• It is essential that comprehensive procedures are produced to confirm how the organisation will deal with discipline, grievances, appeals and disciplinary situations. These should include actions on the part of the employee which the organisation considers to be gross misconduct offences, leaving the employee involved liable to dismissal without notice.
• All such procedures should be kept under most constant review to ensure that any suggestions of unfairness in the way that they are operated, can be minimised.
• Checks should be made to the completed Employee Handbook, to ensure in particular that there are no inconsistencies within different policies or procedures that deal with a common issue.
• All Employee Handbooks should reserve the right for the employer to review, revise, amend or replace the contents of the Handbook and to introduce new policies from time to time to reflect the changing needs of the organisation.
• Whilst the Employee Handbook will contain information which may not change at all during an employee’s length of service, a clause reserving the right to amend policies and procedures will allow the employer to react quickly to the changing dynamics of the business environment.
3. Implementing a new Employee Handbook
• Once the contents of a new Employee Handbook are completed, the organisation must decide how best to introduce the document and also how best to incorporate them into the Contract of Employment of the employees.
• Where there has been a previous disparate set of written and unwritten rules, policies and procedures in operation, care should be taken not to introduce fundamental changes to any of these areas without proper consultation with the employees.
• Employees should therefore be made aware firstly of the fact that a new Handbook is being developed and also of the proposed date for the document to be completed. Consideration should also be given, where appropriate, to the setting up of discussion/consultation groups to enable employees to openly discuss the contents of any document following its issue to each employee.
• Dependent upon the size of the workforce, and also on the size and administrative resources of the organisation, consideration should also be given to conducting individual meetings with the entire workforce in advance of any new document being introduced.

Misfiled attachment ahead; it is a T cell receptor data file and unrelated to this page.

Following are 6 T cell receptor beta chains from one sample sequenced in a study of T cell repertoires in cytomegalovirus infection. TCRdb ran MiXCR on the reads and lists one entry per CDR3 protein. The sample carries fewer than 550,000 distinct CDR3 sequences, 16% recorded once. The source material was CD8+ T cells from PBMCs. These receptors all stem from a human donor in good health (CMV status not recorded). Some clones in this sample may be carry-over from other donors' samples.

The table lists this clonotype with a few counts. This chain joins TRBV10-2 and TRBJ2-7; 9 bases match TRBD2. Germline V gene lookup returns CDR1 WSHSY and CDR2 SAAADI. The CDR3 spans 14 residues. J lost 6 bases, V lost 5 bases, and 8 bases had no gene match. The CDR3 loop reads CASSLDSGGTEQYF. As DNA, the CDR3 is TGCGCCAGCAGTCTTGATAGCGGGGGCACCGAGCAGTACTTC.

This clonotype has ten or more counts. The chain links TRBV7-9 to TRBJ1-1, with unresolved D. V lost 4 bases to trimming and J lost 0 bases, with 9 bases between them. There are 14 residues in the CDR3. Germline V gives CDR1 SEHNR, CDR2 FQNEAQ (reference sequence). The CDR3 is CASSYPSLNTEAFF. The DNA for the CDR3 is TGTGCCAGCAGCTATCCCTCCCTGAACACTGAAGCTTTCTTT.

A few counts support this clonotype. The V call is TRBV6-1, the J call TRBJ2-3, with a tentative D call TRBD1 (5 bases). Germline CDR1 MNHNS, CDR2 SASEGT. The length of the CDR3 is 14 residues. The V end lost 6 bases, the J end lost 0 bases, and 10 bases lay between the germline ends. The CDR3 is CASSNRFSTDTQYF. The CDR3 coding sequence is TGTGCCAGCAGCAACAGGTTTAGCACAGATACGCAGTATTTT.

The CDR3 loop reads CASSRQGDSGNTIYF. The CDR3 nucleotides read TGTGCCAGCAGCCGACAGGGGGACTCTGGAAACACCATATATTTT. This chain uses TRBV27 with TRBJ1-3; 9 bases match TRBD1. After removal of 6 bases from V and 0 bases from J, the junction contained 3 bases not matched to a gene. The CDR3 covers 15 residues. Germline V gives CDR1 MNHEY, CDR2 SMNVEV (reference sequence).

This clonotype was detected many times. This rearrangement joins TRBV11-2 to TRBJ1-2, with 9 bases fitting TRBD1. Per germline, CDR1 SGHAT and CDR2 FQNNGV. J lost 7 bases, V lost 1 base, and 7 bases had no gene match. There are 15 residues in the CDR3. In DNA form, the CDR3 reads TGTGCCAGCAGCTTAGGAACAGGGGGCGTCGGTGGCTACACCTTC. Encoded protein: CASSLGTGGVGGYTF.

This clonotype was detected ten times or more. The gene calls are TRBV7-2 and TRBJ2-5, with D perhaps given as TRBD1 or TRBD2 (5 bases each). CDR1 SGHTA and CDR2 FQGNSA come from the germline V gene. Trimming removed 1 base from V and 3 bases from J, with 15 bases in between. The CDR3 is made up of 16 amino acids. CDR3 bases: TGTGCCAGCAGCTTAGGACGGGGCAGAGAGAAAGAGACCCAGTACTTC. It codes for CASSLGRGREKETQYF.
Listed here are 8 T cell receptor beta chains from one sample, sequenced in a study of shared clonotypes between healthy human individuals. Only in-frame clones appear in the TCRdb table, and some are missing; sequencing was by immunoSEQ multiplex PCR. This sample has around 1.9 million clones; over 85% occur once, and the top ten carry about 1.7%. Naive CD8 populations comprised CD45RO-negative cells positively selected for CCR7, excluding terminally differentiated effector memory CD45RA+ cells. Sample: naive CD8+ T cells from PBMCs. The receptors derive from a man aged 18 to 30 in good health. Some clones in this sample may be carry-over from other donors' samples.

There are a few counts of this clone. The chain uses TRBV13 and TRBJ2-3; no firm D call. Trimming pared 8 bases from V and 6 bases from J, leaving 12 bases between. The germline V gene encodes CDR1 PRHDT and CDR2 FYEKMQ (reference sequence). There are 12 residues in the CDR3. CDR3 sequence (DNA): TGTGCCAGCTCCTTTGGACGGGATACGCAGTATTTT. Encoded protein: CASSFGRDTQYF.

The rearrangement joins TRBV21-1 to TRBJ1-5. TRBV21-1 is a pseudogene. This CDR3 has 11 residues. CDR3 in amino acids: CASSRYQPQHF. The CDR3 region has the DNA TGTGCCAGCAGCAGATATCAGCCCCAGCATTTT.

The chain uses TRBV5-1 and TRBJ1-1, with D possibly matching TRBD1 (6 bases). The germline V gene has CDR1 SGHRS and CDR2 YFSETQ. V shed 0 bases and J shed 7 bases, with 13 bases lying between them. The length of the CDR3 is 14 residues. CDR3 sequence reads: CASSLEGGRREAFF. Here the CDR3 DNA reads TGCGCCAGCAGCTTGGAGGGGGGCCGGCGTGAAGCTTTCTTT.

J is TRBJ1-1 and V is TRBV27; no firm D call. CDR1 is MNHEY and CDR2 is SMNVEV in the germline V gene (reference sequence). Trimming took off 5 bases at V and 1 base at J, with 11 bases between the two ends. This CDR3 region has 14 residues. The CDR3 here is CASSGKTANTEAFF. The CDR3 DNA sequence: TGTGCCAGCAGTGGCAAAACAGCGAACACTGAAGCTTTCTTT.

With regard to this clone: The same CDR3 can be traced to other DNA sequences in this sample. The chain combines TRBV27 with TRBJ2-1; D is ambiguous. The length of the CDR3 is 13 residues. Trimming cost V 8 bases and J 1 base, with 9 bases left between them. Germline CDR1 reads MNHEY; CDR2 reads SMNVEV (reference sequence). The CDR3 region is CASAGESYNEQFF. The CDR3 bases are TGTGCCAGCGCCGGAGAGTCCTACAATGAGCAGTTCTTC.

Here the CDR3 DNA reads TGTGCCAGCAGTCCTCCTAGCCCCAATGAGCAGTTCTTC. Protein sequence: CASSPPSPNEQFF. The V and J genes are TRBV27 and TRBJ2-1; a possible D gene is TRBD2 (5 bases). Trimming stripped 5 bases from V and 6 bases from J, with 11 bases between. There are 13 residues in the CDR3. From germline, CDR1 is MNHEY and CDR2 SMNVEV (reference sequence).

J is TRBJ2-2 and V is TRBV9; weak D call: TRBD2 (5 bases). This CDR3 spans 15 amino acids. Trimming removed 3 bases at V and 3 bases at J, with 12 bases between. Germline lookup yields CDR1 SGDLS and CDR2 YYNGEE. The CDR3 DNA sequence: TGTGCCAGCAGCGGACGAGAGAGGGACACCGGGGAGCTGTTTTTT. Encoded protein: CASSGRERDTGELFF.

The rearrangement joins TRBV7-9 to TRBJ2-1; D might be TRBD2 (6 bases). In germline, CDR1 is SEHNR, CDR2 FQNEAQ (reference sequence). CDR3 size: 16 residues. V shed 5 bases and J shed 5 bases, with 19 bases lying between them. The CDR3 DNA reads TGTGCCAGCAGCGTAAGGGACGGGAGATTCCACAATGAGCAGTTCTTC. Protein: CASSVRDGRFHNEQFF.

• In all situations a signature should be obtained from employees, confirming that they have received a copy of the Handbook and also that they have understood and agreed with all of its contents.
• Where employers have members of staff for whom English is not their first language, consideration should be given to producing key areas of the document in different languages or by allowing the employee to be accompanied by a fellow employee or colleague who can translate any areas of uncertainty for the employee concerned.
• Individual copies of the Employee Handbook should ideally be sent or made available to each employee. Many organisations however prefer to retain an electronic copy of the document, which can be accessed at any time by all employees.
• This allows easy and cost-effective amendment of the document and obviously removes any printing costs
• The previous practice of retaining a single Employee Handbook in a particular office or place within the business has declined Although this is still an acceptable practice, Difficulties will inevitably obviously arise where more than one employee requires access to the document at the same time, particularly if they wish to retain it for any period of time.
• In order to ensure that the contents of the Handbook are applied consistently across the organisation, many employers develop a guidance manual for the managers and supervisors responsible for the implementation of the rules, policies and procedures. Indeed, those organisations which have a structured approach to training and developing the skills of their managerial staff in relation to the implementation of company policies will have a considerable advantage if they are ever called upon to defend the fairness and reasonableness of their rules and procedures or how they are implemented.
• This is particularly important in emphasising an organisation’s commitment to equal opportunities. Regular discussion groups and training on the subject make clear the organisation’s commitment to the issue.